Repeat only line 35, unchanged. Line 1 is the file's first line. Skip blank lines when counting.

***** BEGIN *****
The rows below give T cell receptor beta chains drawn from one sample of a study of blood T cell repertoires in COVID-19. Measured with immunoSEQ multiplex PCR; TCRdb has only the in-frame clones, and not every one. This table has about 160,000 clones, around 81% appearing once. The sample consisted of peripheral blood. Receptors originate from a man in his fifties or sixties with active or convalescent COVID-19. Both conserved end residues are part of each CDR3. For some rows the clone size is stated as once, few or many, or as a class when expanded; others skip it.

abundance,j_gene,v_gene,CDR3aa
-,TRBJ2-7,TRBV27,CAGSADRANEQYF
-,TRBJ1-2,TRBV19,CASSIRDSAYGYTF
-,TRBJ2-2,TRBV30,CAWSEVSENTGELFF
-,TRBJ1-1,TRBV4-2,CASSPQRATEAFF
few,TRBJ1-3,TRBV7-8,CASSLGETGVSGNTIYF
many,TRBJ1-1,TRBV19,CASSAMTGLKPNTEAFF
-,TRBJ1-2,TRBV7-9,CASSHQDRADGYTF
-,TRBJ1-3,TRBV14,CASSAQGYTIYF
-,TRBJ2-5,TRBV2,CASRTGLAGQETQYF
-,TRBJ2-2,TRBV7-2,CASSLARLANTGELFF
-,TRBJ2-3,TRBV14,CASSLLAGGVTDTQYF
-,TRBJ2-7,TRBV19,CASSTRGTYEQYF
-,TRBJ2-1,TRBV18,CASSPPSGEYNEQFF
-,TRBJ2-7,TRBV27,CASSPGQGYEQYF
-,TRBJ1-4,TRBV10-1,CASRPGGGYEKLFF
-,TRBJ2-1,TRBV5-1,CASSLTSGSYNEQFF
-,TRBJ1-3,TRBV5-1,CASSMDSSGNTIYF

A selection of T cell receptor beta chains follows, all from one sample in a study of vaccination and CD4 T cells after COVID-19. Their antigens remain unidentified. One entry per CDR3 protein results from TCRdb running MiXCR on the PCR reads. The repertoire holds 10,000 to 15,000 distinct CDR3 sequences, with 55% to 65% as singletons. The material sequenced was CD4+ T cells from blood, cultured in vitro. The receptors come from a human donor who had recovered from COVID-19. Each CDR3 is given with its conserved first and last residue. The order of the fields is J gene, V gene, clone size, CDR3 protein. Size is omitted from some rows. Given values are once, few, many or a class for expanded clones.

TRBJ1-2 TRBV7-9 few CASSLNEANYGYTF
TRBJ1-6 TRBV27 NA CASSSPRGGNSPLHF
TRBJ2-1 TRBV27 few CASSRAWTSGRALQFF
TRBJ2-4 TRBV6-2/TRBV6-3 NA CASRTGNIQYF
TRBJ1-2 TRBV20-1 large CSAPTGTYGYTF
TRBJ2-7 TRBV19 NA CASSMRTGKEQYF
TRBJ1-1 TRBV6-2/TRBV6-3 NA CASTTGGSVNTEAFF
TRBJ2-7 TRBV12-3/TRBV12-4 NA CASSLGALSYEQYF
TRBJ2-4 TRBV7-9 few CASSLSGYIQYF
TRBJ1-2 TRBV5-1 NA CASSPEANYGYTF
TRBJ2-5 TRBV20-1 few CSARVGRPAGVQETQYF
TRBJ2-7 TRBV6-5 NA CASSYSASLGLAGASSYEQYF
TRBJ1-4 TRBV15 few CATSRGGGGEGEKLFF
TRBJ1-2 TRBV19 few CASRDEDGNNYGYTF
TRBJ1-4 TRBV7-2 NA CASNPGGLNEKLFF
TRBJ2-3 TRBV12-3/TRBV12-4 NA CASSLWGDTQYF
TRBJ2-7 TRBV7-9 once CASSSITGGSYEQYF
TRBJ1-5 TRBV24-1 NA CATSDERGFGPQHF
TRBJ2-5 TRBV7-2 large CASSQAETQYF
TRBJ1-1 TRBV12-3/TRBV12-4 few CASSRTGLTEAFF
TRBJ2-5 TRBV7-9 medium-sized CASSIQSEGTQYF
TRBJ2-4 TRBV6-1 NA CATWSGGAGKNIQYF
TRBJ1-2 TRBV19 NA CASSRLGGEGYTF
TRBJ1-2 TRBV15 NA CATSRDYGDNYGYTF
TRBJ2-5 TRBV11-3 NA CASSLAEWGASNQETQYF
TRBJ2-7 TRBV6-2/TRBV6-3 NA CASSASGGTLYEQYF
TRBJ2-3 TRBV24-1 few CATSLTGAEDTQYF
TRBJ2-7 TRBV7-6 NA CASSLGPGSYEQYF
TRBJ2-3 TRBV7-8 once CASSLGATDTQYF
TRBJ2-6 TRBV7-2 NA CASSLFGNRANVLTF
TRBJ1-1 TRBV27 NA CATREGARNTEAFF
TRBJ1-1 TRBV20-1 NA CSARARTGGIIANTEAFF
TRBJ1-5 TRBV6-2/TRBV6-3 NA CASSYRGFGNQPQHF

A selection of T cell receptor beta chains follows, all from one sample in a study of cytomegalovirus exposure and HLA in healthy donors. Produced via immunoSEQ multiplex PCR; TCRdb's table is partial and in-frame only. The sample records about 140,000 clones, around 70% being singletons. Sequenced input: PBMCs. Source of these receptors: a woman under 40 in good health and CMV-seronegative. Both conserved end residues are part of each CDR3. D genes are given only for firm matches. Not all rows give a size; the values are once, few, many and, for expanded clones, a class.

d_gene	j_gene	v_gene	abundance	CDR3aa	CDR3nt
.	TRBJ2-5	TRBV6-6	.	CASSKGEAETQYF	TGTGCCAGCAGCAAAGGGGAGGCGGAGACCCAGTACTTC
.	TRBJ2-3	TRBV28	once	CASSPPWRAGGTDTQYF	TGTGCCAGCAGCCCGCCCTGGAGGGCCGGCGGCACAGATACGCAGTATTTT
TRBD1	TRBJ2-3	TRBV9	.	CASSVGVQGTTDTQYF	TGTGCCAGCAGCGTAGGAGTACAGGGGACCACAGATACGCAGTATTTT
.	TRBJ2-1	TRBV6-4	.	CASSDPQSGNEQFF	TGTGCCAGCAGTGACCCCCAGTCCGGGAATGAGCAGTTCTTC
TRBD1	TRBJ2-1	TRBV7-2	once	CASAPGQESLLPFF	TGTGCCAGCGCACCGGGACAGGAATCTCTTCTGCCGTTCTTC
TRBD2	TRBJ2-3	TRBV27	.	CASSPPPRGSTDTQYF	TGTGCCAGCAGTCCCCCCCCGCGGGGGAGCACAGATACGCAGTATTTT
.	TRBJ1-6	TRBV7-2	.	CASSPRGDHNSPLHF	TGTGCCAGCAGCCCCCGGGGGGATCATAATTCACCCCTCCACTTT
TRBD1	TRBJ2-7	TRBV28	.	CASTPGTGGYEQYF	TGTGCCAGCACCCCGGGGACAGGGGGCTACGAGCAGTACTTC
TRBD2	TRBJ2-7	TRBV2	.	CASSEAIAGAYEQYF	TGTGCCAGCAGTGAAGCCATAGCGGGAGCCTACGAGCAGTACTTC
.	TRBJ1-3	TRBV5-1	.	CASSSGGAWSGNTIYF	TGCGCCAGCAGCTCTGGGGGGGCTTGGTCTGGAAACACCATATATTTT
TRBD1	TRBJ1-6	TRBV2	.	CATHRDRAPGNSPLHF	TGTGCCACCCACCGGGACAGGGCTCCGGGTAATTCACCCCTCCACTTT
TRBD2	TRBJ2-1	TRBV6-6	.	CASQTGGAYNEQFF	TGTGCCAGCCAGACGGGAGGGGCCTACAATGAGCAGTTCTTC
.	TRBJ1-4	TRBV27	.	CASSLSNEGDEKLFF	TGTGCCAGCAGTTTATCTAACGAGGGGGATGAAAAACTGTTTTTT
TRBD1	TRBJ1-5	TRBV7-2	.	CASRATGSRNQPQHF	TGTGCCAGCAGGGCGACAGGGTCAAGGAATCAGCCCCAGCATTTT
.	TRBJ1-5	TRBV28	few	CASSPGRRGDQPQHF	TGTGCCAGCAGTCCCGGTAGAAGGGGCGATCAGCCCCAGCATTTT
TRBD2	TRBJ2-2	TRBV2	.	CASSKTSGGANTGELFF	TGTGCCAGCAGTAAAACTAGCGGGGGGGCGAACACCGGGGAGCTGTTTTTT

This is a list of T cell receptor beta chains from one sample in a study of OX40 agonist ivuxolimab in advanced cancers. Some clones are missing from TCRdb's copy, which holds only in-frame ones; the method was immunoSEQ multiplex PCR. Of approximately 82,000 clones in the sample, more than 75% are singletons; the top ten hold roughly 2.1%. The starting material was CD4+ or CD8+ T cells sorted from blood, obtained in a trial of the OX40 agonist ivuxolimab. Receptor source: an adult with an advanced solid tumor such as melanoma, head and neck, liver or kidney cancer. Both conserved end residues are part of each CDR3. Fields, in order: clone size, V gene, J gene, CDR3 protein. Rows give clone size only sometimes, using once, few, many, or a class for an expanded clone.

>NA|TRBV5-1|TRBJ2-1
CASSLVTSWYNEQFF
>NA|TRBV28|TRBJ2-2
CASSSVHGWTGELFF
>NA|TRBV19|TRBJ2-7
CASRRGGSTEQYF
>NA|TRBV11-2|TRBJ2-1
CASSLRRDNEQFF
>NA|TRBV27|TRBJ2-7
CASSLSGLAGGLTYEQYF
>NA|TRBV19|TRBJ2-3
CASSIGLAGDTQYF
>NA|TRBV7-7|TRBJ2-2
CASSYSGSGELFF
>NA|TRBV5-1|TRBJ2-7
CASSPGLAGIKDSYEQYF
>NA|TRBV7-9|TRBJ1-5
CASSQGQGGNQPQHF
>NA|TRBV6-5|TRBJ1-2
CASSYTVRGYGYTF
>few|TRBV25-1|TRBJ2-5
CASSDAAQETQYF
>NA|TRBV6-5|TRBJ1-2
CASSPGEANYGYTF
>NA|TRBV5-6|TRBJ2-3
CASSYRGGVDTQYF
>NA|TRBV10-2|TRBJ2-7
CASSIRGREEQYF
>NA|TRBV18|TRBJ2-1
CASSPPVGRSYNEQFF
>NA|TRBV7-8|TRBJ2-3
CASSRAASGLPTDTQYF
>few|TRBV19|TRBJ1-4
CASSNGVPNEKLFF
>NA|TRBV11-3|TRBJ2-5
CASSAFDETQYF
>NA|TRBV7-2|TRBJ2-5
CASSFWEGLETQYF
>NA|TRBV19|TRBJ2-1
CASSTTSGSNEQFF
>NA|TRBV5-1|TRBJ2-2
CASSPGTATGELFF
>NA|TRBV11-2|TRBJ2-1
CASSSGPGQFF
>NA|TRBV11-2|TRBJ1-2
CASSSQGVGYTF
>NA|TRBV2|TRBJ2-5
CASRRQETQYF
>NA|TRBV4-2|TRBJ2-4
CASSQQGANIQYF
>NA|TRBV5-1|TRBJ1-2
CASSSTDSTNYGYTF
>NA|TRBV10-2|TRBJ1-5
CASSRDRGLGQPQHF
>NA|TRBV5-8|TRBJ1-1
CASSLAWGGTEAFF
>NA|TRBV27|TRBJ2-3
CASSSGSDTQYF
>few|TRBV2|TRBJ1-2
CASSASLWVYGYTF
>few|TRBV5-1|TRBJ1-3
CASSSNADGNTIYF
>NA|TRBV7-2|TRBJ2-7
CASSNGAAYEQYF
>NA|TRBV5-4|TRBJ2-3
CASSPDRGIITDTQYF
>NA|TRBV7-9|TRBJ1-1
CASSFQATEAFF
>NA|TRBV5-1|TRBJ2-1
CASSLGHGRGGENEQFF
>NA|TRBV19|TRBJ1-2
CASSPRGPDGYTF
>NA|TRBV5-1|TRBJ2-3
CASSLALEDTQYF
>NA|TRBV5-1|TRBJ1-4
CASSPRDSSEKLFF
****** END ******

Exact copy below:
TRBJ1-4 TRBV7-2 NA CASNPGGLNEKLFF